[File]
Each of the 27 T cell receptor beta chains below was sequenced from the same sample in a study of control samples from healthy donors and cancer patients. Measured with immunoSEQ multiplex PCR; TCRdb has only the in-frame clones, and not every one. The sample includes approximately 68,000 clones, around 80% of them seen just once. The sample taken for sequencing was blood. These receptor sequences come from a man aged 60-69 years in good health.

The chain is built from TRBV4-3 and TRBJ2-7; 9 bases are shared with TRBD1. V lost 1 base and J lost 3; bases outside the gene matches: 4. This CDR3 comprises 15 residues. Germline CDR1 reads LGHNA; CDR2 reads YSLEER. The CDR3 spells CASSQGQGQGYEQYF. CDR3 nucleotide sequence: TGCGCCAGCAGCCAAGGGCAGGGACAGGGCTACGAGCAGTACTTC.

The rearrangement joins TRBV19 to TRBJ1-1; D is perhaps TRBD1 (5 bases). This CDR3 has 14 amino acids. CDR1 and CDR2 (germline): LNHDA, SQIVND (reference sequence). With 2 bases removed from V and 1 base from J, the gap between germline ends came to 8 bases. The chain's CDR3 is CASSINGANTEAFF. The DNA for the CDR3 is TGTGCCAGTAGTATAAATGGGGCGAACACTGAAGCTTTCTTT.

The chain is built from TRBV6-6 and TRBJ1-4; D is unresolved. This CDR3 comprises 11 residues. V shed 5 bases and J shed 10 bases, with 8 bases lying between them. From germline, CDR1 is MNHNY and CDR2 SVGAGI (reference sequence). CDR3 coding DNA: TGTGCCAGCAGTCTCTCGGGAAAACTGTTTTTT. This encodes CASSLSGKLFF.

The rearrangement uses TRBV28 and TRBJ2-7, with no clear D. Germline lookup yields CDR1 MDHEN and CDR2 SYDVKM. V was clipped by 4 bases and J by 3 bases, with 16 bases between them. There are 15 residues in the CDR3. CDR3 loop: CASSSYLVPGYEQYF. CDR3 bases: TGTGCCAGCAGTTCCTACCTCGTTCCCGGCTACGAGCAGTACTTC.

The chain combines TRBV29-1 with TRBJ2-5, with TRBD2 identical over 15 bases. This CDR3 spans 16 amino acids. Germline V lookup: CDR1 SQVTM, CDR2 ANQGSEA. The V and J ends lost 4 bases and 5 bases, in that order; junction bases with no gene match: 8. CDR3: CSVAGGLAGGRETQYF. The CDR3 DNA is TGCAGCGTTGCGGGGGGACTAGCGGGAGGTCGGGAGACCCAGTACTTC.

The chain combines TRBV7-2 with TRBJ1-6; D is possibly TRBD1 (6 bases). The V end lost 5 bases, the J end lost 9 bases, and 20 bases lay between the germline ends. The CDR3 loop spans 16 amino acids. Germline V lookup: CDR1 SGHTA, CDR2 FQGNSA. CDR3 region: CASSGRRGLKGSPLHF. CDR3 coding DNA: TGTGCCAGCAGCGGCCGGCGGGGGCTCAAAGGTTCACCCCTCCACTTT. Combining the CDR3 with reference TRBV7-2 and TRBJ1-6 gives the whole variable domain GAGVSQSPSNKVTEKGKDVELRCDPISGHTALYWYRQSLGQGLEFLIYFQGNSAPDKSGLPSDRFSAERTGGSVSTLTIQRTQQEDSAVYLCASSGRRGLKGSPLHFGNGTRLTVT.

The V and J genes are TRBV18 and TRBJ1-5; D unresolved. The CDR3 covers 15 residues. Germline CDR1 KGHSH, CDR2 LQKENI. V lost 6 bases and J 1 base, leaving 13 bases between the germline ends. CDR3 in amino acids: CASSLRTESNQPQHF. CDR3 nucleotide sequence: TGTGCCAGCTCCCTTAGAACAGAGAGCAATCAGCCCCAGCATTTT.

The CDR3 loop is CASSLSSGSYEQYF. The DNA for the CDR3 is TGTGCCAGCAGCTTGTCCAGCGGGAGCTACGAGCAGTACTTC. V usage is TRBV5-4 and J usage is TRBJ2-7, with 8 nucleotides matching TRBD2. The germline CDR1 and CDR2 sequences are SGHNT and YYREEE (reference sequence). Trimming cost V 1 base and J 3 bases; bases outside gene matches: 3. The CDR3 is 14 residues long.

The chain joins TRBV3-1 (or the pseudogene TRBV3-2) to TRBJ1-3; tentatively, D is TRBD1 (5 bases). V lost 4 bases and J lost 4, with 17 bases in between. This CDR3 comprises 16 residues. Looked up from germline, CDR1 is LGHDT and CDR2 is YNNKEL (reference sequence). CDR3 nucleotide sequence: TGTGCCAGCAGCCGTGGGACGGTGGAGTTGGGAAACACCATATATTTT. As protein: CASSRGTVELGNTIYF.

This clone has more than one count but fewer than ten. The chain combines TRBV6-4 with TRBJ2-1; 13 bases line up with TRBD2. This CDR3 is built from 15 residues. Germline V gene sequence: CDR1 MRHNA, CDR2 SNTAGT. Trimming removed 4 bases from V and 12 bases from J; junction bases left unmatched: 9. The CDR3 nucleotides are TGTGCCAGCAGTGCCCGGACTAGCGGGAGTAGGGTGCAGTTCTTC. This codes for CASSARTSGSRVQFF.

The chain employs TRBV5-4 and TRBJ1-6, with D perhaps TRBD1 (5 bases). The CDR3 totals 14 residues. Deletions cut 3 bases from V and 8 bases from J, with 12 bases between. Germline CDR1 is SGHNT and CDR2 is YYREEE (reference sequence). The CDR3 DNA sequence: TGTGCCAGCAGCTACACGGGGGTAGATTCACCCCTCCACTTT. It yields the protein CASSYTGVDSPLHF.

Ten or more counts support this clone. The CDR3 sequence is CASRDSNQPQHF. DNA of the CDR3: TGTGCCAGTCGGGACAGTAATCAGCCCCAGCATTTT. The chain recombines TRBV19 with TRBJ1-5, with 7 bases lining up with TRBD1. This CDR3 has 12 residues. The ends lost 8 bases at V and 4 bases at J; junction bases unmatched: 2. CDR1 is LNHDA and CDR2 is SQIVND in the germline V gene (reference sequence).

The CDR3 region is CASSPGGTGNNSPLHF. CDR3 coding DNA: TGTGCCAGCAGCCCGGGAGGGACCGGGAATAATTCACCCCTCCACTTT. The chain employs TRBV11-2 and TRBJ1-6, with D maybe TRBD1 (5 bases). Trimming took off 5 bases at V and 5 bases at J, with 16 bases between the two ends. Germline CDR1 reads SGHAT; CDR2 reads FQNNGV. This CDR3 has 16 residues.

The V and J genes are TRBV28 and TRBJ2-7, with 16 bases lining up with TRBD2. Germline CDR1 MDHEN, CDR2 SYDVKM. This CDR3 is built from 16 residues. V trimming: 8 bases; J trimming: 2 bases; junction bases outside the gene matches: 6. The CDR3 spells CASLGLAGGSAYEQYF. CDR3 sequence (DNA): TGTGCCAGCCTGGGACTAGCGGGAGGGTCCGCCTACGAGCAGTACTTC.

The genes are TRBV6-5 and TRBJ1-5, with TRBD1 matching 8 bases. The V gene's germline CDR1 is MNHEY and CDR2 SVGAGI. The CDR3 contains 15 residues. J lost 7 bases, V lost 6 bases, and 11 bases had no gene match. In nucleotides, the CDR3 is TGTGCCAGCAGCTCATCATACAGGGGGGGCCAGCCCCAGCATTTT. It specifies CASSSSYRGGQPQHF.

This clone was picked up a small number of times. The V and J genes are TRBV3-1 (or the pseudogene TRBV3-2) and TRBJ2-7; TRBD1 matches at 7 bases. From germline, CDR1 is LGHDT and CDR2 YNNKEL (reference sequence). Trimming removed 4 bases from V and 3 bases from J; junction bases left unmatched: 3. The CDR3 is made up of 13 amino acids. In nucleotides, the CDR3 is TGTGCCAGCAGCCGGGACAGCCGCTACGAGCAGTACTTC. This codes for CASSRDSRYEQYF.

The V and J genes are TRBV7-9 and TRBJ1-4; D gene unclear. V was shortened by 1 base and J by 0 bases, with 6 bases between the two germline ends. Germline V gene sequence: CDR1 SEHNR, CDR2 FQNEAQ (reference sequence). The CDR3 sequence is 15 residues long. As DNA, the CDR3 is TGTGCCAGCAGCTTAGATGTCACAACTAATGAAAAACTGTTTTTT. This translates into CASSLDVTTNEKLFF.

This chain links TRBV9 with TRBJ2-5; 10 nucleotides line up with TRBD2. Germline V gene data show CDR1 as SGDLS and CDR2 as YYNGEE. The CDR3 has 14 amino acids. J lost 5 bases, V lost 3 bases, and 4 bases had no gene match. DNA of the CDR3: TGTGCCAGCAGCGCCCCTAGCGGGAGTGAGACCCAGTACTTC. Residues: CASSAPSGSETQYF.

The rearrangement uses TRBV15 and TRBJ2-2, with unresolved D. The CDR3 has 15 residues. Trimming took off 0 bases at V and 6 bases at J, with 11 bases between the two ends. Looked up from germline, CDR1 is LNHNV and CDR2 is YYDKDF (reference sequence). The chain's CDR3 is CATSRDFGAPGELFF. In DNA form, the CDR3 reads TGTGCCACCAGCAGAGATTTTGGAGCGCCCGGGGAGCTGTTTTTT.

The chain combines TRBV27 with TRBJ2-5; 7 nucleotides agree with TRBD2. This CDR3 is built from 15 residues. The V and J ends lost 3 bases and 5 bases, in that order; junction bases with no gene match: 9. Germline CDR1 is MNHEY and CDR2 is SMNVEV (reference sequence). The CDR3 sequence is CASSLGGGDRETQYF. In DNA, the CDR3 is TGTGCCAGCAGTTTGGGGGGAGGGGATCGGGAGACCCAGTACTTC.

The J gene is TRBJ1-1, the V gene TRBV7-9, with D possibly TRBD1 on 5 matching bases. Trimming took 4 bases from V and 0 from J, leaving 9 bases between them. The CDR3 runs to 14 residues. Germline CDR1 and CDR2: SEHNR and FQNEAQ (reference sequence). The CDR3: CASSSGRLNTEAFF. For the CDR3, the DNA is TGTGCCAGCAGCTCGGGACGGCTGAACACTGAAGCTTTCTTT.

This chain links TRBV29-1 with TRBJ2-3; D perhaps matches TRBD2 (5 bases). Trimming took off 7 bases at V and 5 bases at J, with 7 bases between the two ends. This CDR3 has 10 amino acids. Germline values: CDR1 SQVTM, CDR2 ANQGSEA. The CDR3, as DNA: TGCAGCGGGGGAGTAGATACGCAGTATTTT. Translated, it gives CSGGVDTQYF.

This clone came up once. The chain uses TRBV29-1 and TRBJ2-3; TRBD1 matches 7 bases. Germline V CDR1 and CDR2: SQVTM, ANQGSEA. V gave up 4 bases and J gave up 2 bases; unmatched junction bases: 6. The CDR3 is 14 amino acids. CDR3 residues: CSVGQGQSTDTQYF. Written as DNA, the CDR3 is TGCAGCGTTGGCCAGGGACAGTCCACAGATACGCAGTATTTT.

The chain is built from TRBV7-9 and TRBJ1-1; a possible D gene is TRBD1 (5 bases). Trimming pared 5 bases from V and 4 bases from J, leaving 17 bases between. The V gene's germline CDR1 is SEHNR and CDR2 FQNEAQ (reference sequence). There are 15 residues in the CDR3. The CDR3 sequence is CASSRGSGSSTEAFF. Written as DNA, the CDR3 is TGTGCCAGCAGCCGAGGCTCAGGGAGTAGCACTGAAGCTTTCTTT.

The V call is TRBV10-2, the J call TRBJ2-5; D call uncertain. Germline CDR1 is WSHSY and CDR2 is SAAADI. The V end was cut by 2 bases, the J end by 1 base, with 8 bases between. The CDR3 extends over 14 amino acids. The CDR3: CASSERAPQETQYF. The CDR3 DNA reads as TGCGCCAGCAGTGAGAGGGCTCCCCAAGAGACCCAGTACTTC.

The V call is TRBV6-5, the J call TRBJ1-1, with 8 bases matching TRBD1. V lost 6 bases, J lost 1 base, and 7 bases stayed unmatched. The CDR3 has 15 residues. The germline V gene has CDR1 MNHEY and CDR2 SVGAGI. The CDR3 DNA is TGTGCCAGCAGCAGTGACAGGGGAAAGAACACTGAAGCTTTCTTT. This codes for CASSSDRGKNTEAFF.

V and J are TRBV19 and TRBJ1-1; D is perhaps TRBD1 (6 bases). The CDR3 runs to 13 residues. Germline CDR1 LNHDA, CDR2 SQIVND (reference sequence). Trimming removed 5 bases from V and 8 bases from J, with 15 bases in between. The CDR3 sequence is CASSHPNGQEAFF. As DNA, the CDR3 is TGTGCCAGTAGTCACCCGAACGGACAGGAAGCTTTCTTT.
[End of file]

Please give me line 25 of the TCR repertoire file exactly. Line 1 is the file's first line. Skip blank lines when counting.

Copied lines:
The chain is built from TRBV7-9 and TRBJ1-1; a possible D gene is TRBD1 (5 bases). Trimming pared 5 bases from V and 4 bases from J, leaving 17 bases between. The V gene's germline CDR1 is SEHNR and CDR2 FQNEAQ (reference sequence). There are 15 residues in the CDR3. The CDR3 sequence is CASSRGSGSSTEAFF. Written as DNA, the CDR3 is TGTGCCAGCAGCCGAGGCTCAGGGAGTAGCACTGAAGCTTTCTTT.